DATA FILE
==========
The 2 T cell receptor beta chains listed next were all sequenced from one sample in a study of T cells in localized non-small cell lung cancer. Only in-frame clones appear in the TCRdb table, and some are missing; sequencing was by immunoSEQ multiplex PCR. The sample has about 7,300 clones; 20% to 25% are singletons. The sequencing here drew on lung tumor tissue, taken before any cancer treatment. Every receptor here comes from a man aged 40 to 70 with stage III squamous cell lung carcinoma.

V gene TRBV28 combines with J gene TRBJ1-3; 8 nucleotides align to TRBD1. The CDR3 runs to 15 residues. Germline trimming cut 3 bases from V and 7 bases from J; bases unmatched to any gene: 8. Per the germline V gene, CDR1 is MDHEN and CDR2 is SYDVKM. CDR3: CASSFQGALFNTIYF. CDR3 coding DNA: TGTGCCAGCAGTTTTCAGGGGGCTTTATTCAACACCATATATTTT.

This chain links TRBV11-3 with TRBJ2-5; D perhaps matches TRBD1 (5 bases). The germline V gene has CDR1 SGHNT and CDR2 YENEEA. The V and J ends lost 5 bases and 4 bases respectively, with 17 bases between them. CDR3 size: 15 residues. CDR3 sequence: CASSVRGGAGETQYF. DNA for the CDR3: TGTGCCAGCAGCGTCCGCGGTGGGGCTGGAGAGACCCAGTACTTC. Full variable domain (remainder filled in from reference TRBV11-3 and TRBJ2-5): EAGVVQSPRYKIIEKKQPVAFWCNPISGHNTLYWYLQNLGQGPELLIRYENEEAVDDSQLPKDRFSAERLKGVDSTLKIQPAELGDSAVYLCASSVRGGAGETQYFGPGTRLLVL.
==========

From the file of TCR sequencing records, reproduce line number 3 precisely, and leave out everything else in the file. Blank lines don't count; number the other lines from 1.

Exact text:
This chain links TRBV11-3 with TRBJ2-5; D perhaps matches TRBD1 (5 bases). The germline V gene has CDR1 SGHNT and CDR2 YENEEA. The V and J ends lost 5 bases and 4 bases respectively, with 17 bases between them. CDR3 size: 15 residues. CDR3 sequence: CASSVRGGAGETQYF. DNA for the CDR3: TGTGCCAGCAGCGTCCGCGGTGGGGCTGGAGAGACCCAGTACTTC. Full variable domain (remainder filled in from reference TRBV11-3 and TRBJ2-5): EAGVVQSPRYKIIEKKQPVAFWCNPISGHNTLYWYLQNLGQGPELLIRYENEEAVDDSQLPKDRFSAERLKGVDSTLKIQPAELGDSAVYLCASSVRGGAGETQYFGPGTRLLVL.